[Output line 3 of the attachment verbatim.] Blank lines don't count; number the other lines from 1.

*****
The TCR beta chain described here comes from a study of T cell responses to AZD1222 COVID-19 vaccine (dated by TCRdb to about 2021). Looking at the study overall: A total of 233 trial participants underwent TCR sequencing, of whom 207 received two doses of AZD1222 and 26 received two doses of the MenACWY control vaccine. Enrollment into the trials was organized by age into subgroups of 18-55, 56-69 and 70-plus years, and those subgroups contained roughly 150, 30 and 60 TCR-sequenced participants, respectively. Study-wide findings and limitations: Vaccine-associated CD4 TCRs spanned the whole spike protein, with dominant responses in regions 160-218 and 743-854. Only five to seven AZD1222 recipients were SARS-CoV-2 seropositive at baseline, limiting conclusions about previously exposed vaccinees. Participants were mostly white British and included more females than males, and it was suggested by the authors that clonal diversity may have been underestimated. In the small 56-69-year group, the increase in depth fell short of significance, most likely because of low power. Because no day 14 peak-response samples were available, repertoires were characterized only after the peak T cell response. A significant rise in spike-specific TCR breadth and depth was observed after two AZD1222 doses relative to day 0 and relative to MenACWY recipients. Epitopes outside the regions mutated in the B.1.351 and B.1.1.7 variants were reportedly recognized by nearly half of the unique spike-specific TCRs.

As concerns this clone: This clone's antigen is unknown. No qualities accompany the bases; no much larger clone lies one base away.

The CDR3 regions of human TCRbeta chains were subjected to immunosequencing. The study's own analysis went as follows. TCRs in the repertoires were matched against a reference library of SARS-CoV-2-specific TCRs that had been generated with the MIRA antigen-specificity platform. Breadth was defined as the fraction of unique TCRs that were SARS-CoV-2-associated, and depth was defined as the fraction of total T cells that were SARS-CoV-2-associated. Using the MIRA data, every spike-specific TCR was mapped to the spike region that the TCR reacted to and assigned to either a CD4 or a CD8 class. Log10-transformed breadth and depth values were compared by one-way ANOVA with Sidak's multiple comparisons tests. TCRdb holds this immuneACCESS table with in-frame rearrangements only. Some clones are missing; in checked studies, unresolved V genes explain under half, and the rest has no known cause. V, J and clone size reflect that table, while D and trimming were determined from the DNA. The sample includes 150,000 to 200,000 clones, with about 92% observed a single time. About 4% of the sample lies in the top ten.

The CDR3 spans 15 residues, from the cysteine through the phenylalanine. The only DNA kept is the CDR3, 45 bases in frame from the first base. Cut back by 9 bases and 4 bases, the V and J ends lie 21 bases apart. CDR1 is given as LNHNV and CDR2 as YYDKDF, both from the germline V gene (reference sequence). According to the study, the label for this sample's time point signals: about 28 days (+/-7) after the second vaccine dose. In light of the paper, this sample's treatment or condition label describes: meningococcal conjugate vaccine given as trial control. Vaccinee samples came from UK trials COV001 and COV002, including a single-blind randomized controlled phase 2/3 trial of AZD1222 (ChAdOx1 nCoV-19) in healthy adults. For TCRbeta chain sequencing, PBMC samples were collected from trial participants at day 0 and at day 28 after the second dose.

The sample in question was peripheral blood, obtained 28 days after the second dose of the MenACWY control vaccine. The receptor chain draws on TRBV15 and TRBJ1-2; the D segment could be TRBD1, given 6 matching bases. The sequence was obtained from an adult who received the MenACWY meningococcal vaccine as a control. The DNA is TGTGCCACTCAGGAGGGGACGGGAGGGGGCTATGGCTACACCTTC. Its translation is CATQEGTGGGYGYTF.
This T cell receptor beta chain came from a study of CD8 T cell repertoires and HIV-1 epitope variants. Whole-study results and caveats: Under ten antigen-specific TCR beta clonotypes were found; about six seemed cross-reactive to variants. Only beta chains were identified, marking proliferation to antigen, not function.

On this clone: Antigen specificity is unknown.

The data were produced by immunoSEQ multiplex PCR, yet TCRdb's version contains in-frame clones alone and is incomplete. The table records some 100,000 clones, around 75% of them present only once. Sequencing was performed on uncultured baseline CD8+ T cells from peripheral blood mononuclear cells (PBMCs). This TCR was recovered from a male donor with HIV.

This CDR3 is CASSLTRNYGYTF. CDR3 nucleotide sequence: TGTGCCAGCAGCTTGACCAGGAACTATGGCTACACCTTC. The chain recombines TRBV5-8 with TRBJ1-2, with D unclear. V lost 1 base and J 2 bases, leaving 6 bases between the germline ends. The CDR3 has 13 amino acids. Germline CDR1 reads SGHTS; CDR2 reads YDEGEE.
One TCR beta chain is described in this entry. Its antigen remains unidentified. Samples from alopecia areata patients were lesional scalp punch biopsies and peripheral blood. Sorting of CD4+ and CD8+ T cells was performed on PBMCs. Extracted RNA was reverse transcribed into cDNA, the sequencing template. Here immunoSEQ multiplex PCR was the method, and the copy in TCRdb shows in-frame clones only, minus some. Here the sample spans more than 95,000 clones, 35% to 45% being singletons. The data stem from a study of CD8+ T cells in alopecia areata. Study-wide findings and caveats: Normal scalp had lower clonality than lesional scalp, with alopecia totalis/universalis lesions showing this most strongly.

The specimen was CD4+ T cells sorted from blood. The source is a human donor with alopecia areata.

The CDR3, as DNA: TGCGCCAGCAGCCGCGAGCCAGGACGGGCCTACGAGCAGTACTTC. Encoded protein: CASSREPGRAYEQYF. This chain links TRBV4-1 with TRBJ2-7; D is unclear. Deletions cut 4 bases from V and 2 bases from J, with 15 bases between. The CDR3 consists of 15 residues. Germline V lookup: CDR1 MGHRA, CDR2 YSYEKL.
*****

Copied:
The CDR3 regions of human TCRbeta chains were subjected to immunosequencing. The study's own analysis went as follows. TCRs in the repertoires were matched against a reference library of SARS-CoV-2-specific TCRs that had been generated with the MIRA antigen-specificity platform. Breadth was defined as the fraction of unique TCRs that were SARS-CoV-2-associated, and depth was defined as the fraction of total T cells that were SARS-CoV-2-associated. Using the MIRA data, every spike-specific TCR was mapped to the spike region that the TCR reacted to and assigned to either a CD4 or a CD8 class. Log10-transformed breadth and depth values were compared by one-way ANOVA with Sidak's multiple comparisons tests. TCRdb holds this immuneACCESS table with in-frame rearrangements only. Some clones are missing; in checked studies, unresolved V genes explain under half, and the rest has no known cause. V, J and clone size reflect that table, while D and trimming were determined from the DNA. The sample includes 150,000 to 200,000 clones, with about 92% observed a single time. About 4% of the sample lies in the top ten.